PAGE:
The Doctor leaves and recruits the other prisoners in the dungeon, including a mysterious woman, who proceed to fight the robots by using polished plates to reflect their lasers back at them. He again confronts the Sheriff, this time about Robin Hood being a robot. The Sheriff denies this, and the Doctor realizes Robin Hood is real. Robin then arrives with Clara and engages in a sword fight with the Sheriff. The battle ends when Robin knocks him into a cauldron of molten gold.

They escape the castle/ship, which lifts off, but still doesn't have enough gold to get it into orbit and is now threatening to explode, taking half of England with it. They take the golden arrow and fire it at the ship, giving it just enough gold to make it. Afterwards, the Doctor and Robin have a chat about being legends. Even if you don't plan on becoming a hero, Robin says, "perhaps others will be heroes in our names." The Doctor and Clara board the Tardis, and Robin is greeted by the mysterious woman from the dungeon, who turns out to be his love Marian.

This episode was entertaining, but I found the climax to be a tad absurd. They somehow hit the right spot on the ship a hundred feet in the air with a golden arrow, which just happens to give it just enough gold to get it into orbit, even though the ship was only at 85%? Whatever you say, Steven Moffat.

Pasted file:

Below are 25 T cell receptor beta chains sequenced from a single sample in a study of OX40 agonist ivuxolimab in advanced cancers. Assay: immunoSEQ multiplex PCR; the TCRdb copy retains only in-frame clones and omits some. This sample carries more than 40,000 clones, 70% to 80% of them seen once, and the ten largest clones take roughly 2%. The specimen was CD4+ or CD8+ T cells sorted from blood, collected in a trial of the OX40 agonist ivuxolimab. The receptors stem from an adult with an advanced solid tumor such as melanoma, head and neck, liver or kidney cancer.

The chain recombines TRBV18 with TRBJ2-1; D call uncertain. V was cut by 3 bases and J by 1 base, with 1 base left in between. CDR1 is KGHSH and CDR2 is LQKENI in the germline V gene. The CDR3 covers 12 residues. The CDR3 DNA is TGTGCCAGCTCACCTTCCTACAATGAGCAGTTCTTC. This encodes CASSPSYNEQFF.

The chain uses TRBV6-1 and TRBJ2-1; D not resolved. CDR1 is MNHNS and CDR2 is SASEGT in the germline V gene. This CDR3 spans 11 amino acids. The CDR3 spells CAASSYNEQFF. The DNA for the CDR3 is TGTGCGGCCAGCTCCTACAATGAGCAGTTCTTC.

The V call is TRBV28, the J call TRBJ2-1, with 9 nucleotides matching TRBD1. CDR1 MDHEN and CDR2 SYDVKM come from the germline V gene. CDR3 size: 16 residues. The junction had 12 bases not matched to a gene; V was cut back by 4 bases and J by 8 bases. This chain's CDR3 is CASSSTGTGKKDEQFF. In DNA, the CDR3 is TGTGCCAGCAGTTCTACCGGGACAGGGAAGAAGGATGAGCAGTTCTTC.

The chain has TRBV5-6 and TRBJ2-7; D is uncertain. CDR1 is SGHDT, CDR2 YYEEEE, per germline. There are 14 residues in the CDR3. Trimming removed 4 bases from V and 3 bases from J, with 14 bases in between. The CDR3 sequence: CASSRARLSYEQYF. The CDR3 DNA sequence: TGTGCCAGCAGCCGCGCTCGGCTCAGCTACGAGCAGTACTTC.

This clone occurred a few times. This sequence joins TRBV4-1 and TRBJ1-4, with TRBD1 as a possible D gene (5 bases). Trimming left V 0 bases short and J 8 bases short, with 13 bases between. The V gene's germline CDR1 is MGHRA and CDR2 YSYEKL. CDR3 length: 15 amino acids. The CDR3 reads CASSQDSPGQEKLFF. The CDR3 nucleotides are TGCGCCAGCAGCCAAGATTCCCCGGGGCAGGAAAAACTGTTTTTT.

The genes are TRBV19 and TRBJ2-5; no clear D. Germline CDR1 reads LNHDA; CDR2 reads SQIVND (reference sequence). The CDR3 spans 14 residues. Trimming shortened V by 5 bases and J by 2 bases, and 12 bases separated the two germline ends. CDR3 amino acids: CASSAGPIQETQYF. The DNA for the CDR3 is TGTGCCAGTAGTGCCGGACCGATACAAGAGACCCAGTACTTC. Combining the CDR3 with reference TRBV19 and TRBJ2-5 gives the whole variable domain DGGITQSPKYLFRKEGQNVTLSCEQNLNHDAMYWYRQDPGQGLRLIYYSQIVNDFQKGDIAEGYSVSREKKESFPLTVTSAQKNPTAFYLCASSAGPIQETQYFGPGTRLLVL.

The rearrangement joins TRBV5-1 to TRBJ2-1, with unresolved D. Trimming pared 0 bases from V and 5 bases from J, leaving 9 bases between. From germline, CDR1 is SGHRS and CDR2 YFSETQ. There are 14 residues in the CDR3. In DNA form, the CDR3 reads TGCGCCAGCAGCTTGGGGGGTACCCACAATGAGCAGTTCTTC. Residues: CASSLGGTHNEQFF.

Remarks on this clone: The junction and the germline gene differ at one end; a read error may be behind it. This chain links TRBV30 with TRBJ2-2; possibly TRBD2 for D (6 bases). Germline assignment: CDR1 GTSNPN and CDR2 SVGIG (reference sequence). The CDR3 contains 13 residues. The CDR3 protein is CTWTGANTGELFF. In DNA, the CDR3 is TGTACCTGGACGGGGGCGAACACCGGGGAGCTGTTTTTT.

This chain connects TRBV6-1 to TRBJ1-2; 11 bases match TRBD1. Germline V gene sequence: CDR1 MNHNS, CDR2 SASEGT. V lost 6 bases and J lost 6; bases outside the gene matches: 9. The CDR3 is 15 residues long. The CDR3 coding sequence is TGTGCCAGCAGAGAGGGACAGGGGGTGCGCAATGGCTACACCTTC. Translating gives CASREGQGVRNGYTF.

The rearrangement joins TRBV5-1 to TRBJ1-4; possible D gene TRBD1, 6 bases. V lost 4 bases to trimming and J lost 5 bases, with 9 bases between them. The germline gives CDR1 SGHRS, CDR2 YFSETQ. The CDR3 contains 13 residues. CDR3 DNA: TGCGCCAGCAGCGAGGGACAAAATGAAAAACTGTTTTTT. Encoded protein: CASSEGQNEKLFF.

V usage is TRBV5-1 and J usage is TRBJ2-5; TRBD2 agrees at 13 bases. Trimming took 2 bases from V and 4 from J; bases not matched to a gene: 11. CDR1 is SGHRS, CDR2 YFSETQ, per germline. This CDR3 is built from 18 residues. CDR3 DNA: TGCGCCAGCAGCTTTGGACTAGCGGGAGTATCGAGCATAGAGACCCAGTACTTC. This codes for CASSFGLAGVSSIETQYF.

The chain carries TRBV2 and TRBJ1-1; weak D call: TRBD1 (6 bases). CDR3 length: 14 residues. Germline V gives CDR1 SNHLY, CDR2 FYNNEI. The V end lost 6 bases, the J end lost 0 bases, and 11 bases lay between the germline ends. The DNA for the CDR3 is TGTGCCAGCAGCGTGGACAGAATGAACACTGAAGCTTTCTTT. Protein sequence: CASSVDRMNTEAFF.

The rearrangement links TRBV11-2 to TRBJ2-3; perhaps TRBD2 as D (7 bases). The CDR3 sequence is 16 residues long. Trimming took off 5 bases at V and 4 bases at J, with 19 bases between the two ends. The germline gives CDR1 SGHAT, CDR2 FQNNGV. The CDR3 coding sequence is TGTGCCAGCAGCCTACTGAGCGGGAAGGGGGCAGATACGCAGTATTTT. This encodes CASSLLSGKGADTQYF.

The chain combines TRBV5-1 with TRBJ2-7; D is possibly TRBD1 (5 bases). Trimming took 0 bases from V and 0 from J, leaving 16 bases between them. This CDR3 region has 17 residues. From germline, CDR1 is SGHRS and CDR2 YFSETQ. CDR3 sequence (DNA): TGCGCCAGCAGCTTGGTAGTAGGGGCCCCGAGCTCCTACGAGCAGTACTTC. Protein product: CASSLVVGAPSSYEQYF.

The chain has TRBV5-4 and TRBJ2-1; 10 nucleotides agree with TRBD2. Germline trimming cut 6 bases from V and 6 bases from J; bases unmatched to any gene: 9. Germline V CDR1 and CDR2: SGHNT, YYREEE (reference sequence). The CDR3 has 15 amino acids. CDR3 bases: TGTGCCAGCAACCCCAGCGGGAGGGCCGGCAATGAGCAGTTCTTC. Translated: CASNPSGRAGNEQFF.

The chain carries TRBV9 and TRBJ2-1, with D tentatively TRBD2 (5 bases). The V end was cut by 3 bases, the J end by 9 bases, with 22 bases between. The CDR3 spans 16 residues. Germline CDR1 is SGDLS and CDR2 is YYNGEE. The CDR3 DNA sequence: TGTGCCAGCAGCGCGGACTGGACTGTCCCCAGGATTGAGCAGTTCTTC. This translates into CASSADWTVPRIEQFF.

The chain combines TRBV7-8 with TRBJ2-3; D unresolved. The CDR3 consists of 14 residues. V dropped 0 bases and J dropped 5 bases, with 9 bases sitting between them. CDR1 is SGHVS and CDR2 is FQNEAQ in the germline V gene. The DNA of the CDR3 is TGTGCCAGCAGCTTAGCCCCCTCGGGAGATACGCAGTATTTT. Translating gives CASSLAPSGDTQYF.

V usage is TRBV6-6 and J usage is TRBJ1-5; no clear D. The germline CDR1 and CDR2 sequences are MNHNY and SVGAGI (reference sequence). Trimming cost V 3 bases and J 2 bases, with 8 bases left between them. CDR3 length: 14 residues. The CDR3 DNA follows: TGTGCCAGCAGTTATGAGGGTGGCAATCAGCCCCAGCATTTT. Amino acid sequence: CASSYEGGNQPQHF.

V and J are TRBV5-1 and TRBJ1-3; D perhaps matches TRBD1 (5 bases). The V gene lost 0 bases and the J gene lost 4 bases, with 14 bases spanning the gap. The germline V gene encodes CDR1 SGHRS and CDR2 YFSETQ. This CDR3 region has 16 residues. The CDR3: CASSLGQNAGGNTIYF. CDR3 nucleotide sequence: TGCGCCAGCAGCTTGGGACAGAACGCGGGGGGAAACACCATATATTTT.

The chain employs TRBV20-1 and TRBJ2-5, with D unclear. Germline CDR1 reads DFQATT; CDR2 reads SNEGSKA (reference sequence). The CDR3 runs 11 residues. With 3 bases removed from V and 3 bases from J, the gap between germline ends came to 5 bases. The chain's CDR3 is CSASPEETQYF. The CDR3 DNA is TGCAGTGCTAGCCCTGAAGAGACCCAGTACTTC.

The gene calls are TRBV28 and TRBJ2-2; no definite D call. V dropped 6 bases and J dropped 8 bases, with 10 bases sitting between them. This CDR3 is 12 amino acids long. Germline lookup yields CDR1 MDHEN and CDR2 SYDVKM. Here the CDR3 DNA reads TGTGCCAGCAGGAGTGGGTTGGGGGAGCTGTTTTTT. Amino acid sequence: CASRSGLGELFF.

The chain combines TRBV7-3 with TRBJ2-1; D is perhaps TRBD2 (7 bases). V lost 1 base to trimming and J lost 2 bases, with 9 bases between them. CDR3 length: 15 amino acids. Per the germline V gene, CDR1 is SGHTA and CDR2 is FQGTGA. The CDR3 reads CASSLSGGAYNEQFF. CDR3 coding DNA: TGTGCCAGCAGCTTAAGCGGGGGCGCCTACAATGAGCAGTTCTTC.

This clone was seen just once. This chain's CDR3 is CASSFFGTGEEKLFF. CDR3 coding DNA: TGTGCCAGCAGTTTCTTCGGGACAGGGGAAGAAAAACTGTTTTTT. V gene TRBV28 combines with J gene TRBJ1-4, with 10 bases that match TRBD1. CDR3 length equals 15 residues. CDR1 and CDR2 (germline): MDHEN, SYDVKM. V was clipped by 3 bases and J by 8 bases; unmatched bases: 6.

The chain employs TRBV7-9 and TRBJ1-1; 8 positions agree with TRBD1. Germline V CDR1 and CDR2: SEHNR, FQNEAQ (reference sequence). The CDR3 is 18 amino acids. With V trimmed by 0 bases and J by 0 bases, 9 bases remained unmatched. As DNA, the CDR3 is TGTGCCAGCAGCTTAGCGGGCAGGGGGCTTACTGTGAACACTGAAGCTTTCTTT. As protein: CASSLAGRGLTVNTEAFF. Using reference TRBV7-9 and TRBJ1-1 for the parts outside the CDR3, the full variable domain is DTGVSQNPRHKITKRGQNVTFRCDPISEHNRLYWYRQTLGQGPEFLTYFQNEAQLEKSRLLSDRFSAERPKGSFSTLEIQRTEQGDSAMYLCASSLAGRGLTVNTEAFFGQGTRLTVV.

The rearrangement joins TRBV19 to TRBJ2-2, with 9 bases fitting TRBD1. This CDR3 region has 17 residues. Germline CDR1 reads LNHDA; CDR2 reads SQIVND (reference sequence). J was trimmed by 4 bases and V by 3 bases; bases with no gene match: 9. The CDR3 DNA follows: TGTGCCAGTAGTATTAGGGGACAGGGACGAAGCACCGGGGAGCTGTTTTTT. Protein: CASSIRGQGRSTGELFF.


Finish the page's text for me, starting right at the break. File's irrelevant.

Friday, September 5, 2014

Star Trek Seekers: 1 Second Nature Review

This week I decided to review Star Trek: Seekers: 1: Second Nature by David Mack. When the story begins, the Archer class scout ship USS Sagittarius under Captain Clark Terrell is exploring the Taurus Reach when it detects an unidentified energy source on Arethusa, a small, and seemingly primitive world. The landing party they send to investigate soon discover a group of the Tomol, a low-tech society transported to the world from wherever their homeworld is in the distant past. Some of the Tomol are throwing themselves into a fire to prevent some terrible change that comes to their people around the age of eighteen. But one woman named Nimur attempts to flee and receives aid from a Klingon scouting party. Soon the Change begins to grant Nimur new abilities, such as teklekenesis and resistance to energy weapons, but also begins to drive her mad even as she tries to gather a following among the Tomol who are due to undergo the Change. Eventually the Sagittarius party discover that the change was artificially introduced into the Tomol gene code by Shedai, an ancient and incredibly powerful race with almost supernatural technological abilities who were overthrown by their Tholian slaves long ago, and whose return was barely prevented a short time before the novel takes place. They also find a Preserver Obelisk which, according to local legend, can defeat the Changed, and realize that the Klingons wish to study the Change process and use it to enhance their own abilities. Meanwhile the Sagittarius engages in a desperate hit and run battle with a Klingon task force led by Kang as the Constitution class Starship USS Endeavour races to reinforce them.